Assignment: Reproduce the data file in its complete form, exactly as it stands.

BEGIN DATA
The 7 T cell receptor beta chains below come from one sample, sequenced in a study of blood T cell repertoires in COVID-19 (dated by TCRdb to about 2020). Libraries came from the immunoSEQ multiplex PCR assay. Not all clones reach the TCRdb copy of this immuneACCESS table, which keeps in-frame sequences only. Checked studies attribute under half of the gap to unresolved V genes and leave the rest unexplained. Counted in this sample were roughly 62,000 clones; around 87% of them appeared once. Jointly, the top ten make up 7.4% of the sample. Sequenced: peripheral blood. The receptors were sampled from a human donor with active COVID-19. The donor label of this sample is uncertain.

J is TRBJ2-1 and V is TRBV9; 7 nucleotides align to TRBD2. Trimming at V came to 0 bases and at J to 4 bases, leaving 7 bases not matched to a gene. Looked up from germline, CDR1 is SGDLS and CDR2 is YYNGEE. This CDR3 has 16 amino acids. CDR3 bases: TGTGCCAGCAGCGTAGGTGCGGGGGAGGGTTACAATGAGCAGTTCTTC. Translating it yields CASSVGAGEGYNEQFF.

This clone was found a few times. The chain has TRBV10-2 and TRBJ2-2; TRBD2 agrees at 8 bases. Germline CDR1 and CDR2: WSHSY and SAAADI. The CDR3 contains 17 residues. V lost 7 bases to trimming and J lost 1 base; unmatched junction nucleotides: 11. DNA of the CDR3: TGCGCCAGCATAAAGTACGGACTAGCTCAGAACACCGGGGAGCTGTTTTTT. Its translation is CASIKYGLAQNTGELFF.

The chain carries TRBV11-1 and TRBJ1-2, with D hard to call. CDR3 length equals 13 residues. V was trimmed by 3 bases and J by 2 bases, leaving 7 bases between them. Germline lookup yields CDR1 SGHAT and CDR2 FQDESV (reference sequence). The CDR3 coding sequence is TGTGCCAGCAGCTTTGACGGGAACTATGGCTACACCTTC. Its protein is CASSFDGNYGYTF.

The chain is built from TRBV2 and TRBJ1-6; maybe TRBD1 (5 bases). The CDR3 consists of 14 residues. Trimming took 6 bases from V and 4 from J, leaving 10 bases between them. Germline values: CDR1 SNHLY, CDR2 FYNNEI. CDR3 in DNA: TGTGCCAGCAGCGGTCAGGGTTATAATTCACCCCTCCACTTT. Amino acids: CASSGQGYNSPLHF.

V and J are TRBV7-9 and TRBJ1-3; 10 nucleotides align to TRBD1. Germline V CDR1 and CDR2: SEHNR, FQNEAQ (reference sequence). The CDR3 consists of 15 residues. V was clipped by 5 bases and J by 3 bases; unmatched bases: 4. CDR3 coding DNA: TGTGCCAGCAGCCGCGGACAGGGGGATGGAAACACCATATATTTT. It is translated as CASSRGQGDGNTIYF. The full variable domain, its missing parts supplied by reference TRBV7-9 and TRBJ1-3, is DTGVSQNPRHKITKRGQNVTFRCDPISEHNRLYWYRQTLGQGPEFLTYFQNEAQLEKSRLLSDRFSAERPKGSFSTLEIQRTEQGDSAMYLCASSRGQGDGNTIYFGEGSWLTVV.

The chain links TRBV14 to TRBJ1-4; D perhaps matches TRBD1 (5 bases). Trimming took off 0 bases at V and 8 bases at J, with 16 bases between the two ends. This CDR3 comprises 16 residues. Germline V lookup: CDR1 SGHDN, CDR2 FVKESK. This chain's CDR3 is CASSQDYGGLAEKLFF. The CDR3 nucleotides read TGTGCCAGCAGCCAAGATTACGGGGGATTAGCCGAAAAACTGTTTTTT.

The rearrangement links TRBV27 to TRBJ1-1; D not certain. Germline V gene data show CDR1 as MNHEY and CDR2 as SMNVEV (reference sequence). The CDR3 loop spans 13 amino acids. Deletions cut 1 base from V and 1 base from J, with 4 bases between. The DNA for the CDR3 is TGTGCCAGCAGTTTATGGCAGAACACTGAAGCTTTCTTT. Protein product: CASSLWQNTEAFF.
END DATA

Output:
The 7 T cell receptor beta chains below come from one sample, sequenced in a study of blood T cell repertoires in COVID-19 (dated by TCRdb to about 2020). Libraries came from the immunoSEQ multiplex PCR assay. Not all clones reach the TCRdb copy of this immuneACCESS table, which keeps in-frame sequences only. Checked studies attribute under half of the gap to unresolved V genes and leave the rest unexplained. Counted in this sample were roughly 62,000 clones; around 87% of them appeared once. Jointly, the top ten make up 7.4% of the sample. Sequenced: peripheral blood. The receptors were sampled from a human donor with active COVID-19. The donor label of this sample is uncertain.

J is TRBJ2-1 and V is TRBV9; 7 nucleotides align to TRBD2. Trimming at V came to 0 bases and at J to 4 bases, leaving 7 bases not matched to a gene. Looked up from germline, CDR1 is SGDLS and CDR2 is YYNGEE. This CDR3 has 16 amino acids. CDR3 bases: TGTGCCAGCAGCGTAGGTGCGGGGGAGGGTTACAATGAGCAGTTCTTC. Translating it yields CASSVGAGEGYNEQFF.

This clone was found a few times. The chain has TRBV10-2 and TRBJ2-2; TRBD2 agrees at 8 bases. Germline CDR1 and CDR2: WSHSY and SAAADI. The CDR3 contains 17 residues. V lost 7 bases to trimming and J lost 1 base; unmatched junction nucleotides: 11. DNA of the CDR3: TGCGCCAGCATAAAGTACGGACTAGCTCAGAACACCGGGGAGCTGTTTTTT. Its translation is CASIKYGLAQNTGELFF.

The chain carries TRBV11-1 and TRBJ1-2, with D hard to call. CDR3 length equals 13 residues. V was trimmed by 3 bases and J by 2 bases, leaving 7 bases between them. Germline lookup yields CDR1 SGHAT and CDR2 FQDESV (reference sequence). The CDR3 coding sequence is TGTGCCAGCAGCTTTGACGGGAACTATGGCTACACCTTC. Its protein is CASSFDGNYGYTF.

The chain is built from TRBV2 and TRBJ1-6; maybe TRBD1 (5 bases). The CDR3 consists of 14 residues. Trimming took 6 bases from V and 4 from J, leaving 10 bases between them. Germline values: CDR1 SNHLY, CDR2 FYNNEI. CDR3 in DNA: TGTGCCAGCAGCGGTCAGGGTTATAATTCACCCCTCCACTTT. Amino acids: CASSGQGYNSPLHF.

V and J are TRBV7-9 and TRBJ1-3; 10 nucleotides align to TRBD1. Germline V CDR1 and CDR2: SEHNR, FQNEAQ (reference sequence). The CDR3 consists of 15 residues. V was clipped by 5 bases and J by 3 bases; unmatched bases: 4. CDR3 coding DNA: TGTGCCAGCAGCCGCGGACAGGGGGATGGAAACACCATATATTTT. It is translated as CASSRGQGDGNTIYF. The full variable domain, its missing parts supplied by reference TRBV7-9 and TRBJ1-3, is DTGVSQNPRHKITKRGQNVTFRCDPISEHNRLYWYRQTLGQGPEFLTYFQNEAQLEKSRLLSDRFSAERPKGSFSTLEIQRTEQGDSAMYLCASSRGQGDGNTIYFGEGSWLTVV.

The chain links TRBV14 to TRBJ1-4; D perhaps matches TRBD1 (5 bases). Trimming took off 0 bases at V and 8 bases at J, with 16 bases between the two ends. This CDR3 comprises 16 residues. Germline V lookup: CDR1 SGHDN, CDR2 FVKESK. This chain's CDR3 is CASSQDYGGLAEKLFF. The CDR3 nucleotides read TGTGCCAGCAGCCAAGATTACGGGGGATTAGCCGAAAAACTGTTTTTT.

The rearrangement links TRBV27 to TRBJ1-1; D not certain. Germline V gene data show CDR1 as MNHEY and CDR2 as SMNVEV (reference sequence). The CDR3 loop spans 13 amino acids. Deletions cut 1 base from V and 1 base from J, with 4 bases between. The DNA for the CDR3 is TGTGCCAGCAGTTTATGGCAGAACACTGAAGCTTTCTTT. Protein product: CASSLWQNTEAFF.